Keep an eye out in the basalt rock outcrops, as you may spot a small cave to check out.

Use caution, however, this is the wild, and you may be in for a surprise when exploring. 

man with his back to the camera hiking a sandy portion of dog canyon in big bend

Marufo Vega

Begins: Marufo Vega Trailhead

Difficulty: Difficult

Total Distance: 12 miles

Time to Complete: 6-8 hrs

Elevation Gain: 2700 ft

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Passing through steep canyon walls, Marufo Vega isn’t a Big Bend hike for those who are inexperienced–but with excellent views of the Rio Grande and surrounding landscape, it’s a memorable trek for those ready to take it on.

As you climb higher, the panoramas open, and the rocks under your feet become loose. Most of this climb is uphill and at 12 miles, makes it the most challenging hike in the desert portion of Big Bend National Park. 

With some of the best views of the area below, you’ll be glad you made the effort. 

view of rio grande below a rocky canyon on a hiking trail big bend np

Mariscal Canyon Rim Trail

Begins: Mariscal Rim Trailhead

Difficulty: Difficult 

Total Distance: 6.5 miles

Time to Complete: 3 to 4 hrs

Elevation Gain: 1700 ft

I’m not sure if a western movie was ever made in this area, but if not, they need to start filming them here. This trail is the epitome of a high desert trail. 

At only a little over six miles, this trail packs a punch with its view of valleys below.

Be warned; if you are afraid of heights, this trail will test your fear with its overlooks far below, one at over 1400 ft down. 

Here, you feel as if you are walking on the top of the earth and looking down at a strange world below. 

Note: You must enjoy remote areas to hike this trail. Getting to the trailhead is an adventure in itself.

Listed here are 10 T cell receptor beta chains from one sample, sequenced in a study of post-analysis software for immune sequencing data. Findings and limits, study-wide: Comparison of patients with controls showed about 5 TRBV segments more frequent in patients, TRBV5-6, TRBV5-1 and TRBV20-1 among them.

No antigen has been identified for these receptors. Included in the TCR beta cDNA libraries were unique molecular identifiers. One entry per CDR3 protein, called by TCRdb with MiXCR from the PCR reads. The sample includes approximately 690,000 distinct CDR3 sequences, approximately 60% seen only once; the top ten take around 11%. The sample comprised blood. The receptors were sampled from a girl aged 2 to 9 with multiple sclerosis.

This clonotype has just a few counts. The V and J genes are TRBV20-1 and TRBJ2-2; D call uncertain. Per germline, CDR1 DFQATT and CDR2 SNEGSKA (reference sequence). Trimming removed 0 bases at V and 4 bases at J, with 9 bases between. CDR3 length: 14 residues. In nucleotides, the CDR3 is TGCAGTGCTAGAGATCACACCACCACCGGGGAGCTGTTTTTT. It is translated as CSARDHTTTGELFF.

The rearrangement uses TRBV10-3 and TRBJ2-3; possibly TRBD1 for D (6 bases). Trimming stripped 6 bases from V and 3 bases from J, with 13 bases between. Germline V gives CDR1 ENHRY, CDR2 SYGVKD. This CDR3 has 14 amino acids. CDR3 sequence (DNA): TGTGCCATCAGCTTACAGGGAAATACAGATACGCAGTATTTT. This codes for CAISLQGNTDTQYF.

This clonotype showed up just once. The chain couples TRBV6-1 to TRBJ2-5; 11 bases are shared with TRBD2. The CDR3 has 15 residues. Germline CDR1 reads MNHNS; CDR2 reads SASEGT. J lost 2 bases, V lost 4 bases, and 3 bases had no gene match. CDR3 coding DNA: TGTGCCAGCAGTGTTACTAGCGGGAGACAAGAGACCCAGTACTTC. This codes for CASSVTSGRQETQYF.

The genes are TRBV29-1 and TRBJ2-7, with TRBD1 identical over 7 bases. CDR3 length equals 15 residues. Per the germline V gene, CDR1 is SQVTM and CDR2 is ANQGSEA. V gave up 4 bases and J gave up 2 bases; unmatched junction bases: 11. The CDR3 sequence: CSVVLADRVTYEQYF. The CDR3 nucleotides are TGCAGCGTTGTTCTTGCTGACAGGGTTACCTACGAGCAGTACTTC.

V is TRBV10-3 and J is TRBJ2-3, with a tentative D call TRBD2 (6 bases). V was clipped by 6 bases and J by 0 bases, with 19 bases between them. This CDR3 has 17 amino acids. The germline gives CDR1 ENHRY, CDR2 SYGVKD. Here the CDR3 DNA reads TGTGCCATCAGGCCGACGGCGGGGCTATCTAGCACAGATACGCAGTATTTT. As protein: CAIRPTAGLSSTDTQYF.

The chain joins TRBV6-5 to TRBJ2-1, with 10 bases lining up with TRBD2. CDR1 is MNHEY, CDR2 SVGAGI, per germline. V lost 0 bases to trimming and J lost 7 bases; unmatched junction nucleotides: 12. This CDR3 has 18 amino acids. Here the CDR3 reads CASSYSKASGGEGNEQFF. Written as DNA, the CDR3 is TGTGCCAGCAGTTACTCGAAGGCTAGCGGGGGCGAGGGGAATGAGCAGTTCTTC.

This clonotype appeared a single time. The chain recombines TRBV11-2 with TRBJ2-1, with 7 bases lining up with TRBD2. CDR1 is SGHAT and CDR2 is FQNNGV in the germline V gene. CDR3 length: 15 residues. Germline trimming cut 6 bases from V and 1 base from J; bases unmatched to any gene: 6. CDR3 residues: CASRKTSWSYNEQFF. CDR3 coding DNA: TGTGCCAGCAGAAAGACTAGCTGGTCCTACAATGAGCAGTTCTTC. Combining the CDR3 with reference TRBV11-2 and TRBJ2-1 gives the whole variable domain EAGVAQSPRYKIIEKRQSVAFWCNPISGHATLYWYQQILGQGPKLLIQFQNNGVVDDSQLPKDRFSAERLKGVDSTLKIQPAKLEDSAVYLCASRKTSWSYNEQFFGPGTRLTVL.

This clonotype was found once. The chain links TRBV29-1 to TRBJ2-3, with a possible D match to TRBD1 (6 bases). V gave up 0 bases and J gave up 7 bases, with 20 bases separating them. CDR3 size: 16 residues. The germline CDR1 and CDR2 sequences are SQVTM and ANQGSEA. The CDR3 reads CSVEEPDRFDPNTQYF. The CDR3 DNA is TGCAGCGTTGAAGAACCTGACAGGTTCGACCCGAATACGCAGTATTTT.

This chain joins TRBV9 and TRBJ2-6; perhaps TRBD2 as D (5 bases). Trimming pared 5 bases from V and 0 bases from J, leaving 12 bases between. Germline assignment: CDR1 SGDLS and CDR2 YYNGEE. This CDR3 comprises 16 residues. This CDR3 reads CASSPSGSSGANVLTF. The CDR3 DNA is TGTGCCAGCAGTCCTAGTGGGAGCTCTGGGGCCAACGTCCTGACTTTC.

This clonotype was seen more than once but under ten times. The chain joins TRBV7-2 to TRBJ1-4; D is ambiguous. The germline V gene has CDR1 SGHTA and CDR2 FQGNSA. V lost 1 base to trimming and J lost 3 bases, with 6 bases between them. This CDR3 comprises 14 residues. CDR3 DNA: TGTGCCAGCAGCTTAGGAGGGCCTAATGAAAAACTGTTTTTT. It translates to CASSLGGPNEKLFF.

canyon hiking trail big bend np

River-Focused Big Bend Hikes to Experience

Big Bend National Park is bordered on one side by the beautiful Rio Grande River–or, to put it another way, by a section of the US/Mexico border.

Some of these river hikes in Big Bend feature stunning views of both countries at once, making them fairly unique among hikes in US national parks!

Hot Springs Canyon Trail

Begins: Daniel’s Ranch or Hot Springs Trailhead

Difficulty: Moderate 

Total Distance: 6 miles

Time to Complete: 2-3 hours

Elevation Gain: 900 ft

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Getting its name from a spot along the way where you can take a dip into hot springs, this six-mile trail is one of the most popular hikes in Big Bend National Park. 

Parts of the trail find you walking at elevation and looking down at the river below, while other times, you are close to the river’s edge. 

Enjoy the low lying desert grasses and hordes of blind prickly pear cactus that dot the landscape along the way. 

Don’t forget to take a dip in the springs!

pool at langford hot springs texas

Santa Elena Canyon Trail

Starting Point: Termination of Ross Maxwell Scenic Drive

Difficulty:  Easy

Total Distance: 1.7 miles

Time to Complete: 1-1.5 hrs

Elevation Gain: Negligible

If you are seeking an easy hike in Big Bend where you will remember the surroundings forever, the Santa Elena Canyon Trail is for you.

While the drive to get there takes almost as long as hiking the trail itself for most visitors, as it is located on the southern edge of the park, the effort is well worth it.

Find yourself at the conjunction of the Rio Grande and Terlingua Creek, where you’ll find your way across the creek to continue on the trail. 

The trail takes you slightly up the canyon wall and descends back down to the Rio Grande, where you find the tall and sheer walls of the Santa Elena Canyon with the river running through it. 

Regardless of your hiking skill, it’s worth experiencing Santa Elena Canyon for the views alone!

kate storm hiking in santa elena canyon, one of the best big bend hikes

Boquillas Canyon Trail

Starting Point: Boquillas Canyon Trailhead

Difficulty: Moderate

Total Distance: 1.5 miles

Time to Complete: 1 hr

Elevation Gain: Negligible

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Stretch your legs before starting the trail since there is a short but steep climb from the parking lot. 

Once at the overlook, head down to the river where the trail runs along the edge until the steep walls of the Boquillas Canyon join the waters of the Rio Grande. 

The deep sand build-up from the flooding river towards the end of the trail makes it difficult to get through but is a great time for kids to play in. 

Take a picnic and spend some time along the river to make sure you don’t finish this beautiful Big Bend hike too fast. 

two photos of big bend national park: balanced rock and rio grande from above. black and red text on a white background reads "15 best hikes big bend np"